What Does Donald Trump Have In Common With The Waco Siege?

Last year Malcolm Gladwell wrote a piece for The New Yorker about the Waco Siege — a hostage situation between a religious cult, the Branch Davidians, and the FBI that occurred in 1993. The Davidians were originally suspected of weapons violations. When the Bureau of Alcohol, Tobacco, Firearms and Explosives (ATF) raided the ranch, a gunfire ensued, followed by a standoff, which the FBI was called in to remedy.

A couple weeks ago, I overheard a conversation regarding funding for Planned Parenthood. A friend said that defunding such a program was absurd, and that the vitality of many young women’s bodies was largely dependent on the services provided by Planned Parenthood. She stated with the utmost conviction that Donald Trump, along with anyone who wanted to cut Planned Parenthood funding, was an asinine candidate.

These two stories are exceptionally different, but, as you can probably guess by my including them in subsequent paragraphs, there is a connection.

First back to Waco, Texas, in 1993.

It was widely believed that David Koresh, the leader of the Branch Davidians, was holding members of the cult against their will in a compound just outside Waco. Koresh was a self-proclaimed prophet, one who took multiple wives (including many that were underage). As seems reasonable, he was viewed as a lunatic by the F.B.I. when they arrived on the scene.

To figure out this lunatic and his followers (or hostages, depending on perspective), the F.B.I. called in a small army to deal with the 132 Davidian residents. Writes Gladwell:

“Outside the Mount Carmel complex, the F.B.I. assembled what has been called probably the largest military force ever gathered against a civilian suspect in American history: ten Bradley tanks, two Abrams tanks, four combat-engineering vehicles, six hundred and sixty-eight agents in addition to six U.S. Customs officers, fifteen U.S. Army personnel, thirteen members of the Texas National Guard, thirty-one Texas Rangers, a hundred and thirty-one officers from the Texas Department of Public Safety, seventeen from the McLennan County sheriff’s office, and eighteen Waco police, for a total of eight hundred and ninety-nine people.”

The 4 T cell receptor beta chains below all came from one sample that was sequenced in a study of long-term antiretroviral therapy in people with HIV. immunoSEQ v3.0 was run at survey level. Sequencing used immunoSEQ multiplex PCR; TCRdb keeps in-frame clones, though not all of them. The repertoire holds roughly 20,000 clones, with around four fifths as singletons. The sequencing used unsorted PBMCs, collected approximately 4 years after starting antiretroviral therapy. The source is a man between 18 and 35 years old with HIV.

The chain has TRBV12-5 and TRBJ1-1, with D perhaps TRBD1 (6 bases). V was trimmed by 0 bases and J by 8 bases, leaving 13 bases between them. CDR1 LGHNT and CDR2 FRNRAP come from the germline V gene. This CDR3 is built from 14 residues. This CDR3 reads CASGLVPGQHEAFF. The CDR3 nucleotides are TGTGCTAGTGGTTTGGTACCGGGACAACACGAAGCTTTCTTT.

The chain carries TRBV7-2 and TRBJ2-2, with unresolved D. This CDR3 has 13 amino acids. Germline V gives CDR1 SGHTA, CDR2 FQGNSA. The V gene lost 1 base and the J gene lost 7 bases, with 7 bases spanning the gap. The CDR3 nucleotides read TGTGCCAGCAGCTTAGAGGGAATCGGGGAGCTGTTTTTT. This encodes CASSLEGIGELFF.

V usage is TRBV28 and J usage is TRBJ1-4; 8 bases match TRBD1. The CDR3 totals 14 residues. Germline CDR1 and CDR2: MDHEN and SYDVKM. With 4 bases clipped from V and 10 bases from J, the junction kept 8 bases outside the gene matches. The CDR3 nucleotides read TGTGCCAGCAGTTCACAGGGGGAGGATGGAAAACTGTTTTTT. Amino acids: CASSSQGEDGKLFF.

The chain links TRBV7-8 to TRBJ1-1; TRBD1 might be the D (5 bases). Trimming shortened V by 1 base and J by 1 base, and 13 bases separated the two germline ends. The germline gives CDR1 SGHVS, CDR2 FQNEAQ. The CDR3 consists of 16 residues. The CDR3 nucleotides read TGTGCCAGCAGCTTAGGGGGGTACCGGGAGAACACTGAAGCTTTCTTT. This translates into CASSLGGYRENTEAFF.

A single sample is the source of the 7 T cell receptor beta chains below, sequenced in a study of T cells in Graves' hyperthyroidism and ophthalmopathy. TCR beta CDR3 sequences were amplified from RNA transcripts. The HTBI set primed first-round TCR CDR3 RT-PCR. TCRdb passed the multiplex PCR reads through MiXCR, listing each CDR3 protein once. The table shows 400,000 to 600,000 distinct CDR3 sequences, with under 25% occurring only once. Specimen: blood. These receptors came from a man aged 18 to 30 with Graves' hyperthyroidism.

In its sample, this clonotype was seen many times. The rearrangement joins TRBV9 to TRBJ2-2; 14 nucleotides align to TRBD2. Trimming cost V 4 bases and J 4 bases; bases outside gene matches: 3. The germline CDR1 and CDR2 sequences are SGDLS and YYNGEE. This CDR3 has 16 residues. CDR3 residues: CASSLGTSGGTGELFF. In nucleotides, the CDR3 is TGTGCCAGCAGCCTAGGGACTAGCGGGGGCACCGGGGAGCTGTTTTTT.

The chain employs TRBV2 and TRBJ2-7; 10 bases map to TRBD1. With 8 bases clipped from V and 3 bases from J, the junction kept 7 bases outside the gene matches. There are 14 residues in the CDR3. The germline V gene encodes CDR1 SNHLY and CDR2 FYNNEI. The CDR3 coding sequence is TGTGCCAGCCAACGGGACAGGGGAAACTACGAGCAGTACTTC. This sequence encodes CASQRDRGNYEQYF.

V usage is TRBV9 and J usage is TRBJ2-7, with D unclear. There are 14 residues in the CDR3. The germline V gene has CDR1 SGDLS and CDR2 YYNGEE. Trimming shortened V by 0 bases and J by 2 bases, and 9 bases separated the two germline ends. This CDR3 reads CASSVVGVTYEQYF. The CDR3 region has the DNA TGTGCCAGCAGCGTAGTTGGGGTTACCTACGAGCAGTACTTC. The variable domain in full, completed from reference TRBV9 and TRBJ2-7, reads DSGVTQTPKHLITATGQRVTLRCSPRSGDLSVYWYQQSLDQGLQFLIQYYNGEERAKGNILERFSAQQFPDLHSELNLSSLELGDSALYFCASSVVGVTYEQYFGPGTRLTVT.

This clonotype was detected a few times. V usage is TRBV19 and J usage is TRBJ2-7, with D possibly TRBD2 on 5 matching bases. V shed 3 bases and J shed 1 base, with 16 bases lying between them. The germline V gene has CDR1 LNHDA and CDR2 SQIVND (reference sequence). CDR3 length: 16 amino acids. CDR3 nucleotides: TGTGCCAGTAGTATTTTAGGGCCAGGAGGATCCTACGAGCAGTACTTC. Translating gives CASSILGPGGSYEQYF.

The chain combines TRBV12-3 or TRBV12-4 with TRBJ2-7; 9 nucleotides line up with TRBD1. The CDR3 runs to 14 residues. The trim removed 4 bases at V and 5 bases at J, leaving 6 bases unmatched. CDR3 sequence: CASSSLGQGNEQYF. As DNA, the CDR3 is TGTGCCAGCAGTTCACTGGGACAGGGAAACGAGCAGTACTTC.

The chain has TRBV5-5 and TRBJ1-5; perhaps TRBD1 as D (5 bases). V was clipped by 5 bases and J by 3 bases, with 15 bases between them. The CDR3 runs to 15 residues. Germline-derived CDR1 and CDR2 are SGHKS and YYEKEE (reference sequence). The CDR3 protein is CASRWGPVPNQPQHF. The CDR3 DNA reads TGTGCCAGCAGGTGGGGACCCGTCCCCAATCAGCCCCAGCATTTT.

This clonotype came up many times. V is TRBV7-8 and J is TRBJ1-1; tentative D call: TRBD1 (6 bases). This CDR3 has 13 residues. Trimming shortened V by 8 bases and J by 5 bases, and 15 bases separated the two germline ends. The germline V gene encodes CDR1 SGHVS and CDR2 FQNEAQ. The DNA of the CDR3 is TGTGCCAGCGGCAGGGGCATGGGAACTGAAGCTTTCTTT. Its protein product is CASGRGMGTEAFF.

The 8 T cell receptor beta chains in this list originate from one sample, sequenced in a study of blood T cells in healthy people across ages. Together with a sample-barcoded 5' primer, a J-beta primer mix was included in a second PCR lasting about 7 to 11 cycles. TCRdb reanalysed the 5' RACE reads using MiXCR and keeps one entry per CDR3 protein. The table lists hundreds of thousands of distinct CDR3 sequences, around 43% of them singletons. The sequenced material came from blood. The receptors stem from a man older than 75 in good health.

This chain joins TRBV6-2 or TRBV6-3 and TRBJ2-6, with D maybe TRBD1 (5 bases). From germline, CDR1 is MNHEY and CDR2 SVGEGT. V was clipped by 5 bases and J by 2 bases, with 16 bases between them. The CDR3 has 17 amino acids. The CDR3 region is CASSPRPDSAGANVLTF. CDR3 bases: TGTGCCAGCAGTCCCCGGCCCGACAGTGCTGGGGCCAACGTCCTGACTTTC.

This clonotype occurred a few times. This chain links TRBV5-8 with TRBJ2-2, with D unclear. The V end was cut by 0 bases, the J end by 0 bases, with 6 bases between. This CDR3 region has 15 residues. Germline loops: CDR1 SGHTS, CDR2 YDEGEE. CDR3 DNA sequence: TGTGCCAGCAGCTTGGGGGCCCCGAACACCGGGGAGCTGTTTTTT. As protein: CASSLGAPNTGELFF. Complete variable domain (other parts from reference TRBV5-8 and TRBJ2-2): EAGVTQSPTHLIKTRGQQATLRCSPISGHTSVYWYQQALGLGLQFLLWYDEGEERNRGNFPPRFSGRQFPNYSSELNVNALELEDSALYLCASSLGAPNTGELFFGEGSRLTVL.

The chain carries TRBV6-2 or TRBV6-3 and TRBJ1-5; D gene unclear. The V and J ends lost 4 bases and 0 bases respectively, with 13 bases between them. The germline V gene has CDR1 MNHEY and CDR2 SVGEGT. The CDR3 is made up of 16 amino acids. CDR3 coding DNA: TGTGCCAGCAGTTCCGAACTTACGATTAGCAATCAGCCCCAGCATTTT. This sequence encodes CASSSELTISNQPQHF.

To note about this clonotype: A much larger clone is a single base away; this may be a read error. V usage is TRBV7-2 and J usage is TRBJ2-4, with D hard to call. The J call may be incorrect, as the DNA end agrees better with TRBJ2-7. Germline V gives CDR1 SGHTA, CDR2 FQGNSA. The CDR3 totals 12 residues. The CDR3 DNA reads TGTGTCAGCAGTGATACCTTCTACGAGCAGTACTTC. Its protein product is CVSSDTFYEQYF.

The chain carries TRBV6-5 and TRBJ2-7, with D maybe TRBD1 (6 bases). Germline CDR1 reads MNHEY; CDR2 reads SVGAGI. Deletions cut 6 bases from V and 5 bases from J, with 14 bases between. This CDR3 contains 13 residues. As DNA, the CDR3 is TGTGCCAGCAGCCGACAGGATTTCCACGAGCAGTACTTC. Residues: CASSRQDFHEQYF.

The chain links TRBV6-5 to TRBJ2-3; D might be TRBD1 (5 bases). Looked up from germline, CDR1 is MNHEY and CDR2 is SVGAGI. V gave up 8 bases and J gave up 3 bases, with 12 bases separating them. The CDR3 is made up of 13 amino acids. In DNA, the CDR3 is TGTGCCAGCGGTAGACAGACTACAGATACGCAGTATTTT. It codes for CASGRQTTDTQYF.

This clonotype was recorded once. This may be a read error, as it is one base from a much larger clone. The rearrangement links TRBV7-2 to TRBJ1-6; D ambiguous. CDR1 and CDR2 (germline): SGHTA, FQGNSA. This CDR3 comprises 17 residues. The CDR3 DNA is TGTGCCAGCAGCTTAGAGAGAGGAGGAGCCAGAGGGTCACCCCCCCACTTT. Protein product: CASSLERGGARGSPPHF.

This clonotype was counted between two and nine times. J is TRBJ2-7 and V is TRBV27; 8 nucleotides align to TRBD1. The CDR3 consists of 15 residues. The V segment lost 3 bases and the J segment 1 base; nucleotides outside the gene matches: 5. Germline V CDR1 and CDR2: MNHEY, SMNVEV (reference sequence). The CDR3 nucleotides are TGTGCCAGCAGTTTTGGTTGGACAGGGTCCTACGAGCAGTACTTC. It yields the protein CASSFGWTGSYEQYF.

So, a lot against a little.

The negotiation experts then set to work on Koresh. From my layman understanding (emphasis on layman), typical negotiation tactics are a set of “tit for tat” compromises. You let two hostages go and I’ll bring you some water. Typically, these tactics are employed against someone in a deranged state — a pissed off husband that’s just killed his wife, or a cornered bank robber — to help lead them from an emotional state of mind into a more reasonable one.

Unfortunately for the F.B.I., and everyone involved in the Waco Siege, Koresh didn’t fit this mold. His state of mind at the time of the siege, his fundamental beliefs, hadn’t changed. He believed he was the prophet destined to bring about a specific set of events in the Book of Revelation (the end of the world as we know it).